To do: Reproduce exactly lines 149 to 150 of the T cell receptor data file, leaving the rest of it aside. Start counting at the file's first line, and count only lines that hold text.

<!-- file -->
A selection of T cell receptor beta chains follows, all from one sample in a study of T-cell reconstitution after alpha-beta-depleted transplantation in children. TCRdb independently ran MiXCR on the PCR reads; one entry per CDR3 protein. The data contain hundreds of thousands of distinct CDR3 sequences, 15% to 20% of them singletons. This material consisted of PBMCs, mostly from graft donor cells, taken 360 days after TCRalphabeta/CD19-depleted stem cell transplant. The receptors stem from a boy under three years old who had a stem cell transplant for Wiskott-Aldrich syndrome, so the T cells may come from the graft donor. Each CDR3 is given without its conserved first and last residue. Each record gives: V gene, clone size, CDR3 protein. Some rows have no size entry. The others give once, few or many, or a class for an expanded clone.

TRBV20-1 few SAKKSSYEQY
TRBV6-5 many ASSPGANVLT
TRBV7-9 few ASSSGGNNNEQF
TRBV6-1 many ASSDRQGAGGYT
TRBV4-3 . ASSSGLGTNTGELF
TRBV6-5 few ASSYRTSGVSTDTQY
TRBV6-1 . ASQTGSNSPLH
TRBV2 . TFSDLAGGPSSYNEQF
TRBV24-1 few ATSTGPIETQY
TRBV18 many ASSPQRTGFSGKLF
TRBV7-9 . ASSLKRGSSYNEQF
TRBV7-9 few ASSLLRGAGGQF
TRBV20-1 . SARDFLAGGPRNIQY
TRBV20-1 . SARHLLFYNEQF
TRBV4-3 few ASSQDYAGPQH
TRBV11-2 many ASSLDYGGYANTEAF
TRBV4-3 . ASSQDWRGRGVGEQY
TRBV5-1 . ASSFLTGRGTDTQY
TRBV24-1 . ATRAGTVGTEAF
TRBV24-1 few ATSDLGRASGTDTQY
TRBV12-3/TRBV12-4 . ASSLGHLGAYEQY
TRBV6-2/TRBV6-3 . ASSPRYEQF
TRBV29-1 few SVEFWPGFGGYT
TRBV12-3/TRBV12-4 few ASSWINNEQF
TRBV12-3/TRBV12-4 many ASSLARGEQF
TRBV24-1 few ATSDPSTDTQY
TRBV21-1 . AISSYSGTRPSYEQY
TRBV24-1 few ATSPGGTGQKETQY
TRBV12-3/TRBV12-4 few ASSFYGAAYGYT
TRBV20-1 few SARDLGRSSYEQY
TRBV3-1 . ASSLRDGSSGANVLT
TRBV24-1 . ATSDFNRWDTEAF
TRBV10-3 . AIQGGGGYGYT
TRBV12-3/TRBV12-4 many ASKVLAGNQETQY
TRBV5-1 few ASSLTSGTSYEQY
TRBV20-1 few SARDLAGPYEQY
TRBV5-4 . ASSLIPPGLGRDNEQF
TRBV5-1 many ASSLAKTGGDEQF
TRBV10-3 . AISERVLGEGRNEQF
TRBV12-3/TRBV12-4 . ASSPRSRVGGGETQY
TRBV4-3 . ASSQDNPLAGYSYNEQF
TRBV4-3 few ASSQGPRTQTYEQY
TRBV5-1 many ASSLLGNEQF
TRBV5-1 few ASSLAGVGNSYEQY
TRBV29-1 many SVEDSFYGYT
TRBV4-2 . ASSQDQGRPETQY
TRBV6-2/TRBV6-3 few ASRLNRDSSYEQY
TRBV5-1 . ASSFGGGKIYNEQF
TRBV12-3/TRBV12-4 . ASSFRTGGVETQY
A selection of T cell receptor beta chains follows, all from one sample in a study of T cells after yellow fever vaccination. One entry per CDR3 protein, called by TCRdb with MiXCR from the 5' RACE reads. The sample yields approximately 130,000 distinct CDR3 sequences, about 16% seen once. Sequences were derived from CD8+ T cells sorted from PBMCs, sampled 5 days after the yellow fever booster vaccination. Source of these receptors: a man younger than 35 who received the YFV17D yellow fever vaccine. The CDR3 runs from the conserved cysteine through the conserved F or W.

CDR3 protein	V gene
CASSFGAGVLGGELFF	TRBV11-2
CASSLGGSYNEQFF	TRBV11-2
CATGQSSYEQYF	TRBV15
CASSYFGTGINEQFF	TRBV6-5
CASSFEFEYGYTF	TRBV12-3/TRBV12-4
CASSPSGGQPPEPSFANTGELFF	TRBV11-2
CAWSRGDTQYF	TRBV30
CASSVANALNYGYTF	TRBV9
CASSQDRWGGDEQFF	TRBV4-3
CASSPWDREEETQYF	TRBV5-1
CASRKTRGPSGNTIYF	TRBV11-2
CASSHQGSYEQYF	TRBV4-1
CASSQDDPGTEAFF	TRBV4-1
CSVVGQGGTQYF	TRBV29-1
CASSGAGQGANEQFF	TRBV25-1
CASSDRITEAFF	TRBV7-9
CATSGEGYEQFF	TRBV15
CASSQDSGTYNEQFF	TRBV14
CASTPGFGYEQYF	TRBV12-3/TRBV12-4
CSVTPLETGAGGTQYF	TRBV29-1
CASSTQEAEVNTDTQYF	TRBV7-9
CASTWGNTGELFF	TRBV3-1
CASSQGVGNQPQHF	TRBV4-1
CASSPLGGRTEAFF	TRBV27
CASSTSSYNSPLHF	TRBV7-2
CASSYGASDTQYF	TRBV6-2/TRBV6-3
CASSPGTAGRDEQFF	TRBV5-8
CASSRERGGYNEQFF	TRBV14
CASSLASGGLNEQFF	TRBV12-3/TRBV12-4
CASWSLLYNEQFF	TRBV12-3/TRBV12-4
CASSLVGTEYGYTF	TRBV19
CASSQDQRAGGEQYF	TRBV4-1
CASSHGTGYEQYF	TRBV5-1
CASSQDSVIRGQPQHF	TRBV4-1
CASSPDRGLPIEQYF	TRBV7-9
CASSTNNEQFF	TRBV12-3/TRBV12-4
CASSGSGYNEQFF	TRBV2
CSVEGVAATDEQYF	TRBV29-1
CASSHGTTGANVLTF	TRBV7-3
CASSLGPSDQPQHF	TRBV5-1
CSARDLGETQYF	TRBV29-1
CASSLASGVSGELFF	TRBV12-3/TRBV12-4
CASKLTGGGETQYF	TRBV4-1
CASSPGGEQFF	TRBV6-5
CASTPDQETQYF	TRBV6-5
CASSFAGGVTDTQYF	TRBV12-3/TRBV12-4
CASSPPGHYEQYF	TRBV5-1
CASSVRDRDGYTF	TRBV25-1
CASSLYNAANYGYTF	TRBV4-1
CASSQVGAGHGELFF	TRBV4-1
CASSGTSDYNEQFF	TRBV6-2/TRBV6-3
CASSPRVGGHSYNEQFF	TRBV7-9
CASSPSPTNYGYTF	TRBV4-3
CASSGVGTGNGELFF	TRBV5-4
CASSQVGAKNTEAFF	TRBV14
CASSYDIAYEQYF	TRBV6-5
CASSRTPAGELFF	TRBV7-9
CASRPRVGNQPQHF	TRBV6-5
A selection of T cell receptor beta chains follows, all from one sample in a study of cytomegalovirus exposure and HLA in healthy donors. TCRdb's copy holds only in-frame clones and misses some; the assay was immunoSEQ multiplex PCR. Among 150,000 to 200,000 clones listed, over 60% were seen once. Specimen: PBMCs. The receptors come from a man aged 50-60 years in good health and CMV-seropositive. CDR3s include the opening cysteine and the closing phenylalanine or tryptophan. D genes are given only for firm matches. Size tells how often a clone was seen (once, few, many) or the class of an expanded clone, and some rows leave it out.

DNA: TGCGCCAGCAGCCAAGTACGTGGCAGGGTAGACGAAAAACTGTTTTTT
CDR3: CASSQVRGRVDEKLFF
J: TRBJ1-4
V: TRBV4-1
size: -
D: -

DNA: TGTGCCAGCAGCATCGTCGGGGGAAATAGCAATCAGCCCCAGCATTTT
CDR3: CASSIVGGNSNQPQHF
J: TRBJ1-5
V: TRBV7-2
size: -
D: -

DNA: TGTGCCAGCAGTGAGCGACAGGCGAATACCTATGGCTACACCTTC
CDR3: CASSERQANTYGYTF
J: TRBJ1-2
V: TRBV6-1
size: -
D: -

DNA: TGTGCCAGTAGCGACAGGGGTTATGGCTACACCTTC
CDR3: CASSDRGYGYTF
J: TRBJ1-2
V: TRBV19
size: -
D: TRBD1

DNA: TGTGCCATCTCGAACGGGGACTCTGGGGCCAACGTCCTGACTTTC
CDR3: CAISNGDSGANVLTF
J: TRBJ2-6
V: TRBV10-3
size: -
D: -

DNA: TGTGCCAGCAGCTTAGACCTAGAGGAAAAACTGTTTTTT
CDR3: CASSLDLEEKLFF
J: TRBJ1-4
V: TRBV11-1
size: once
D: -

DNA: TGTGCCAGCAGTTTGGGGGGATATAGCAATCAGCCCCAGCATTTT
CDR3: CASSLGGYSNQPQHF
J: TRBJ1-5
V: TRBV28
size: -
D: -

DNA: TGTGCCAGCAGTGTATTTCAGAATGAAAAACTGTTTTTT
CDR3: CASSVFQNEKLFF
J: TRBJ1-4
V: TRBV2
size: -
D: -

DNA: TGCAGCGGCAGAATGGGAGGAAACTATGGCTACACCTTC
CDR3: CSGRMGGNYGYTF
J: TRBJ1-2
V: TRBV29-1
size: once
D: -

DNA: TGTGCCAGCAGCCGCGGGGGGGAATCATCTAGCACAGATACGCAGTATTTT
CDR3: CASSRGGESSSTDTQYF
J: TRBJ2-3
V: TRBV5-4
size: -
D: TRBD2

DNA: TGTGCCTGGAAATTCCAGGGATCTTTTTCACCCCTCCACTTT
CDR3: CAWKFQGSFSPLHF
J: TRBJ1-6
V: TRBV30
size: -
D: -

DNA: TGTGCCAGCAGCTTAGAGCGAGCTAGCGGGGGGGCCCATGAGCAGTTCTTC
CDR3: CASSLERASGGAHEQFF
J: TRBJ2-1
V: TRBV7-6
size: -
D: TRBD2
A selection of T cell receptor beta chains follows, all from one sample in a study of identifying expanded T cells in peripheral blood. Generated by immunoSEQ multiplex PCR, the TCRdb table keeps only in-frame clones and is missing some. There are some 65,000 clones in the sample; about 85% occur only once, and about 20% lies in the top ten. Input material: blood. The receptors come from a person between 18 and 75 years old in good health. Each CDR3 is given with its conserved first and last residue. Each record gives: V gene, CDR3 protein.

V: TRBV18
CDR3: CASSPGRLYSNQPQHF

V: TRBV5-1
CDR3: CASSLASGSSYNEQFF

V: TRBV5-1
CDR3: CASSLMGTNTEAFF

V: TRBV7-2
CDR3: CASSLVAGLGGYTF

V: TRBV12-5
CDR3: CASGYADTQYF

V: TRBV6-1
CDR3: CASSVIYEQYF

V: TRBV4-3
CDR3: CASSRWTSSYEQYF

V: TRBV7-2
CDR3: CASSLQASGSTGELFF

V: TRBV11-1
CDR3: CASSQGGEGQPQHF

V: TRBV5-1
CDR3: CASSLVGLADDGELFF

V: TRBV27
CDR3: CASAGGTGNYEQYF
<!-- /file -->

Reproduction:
CDR3: CASSLGGYSNQPQHF
J: TRBJ1-5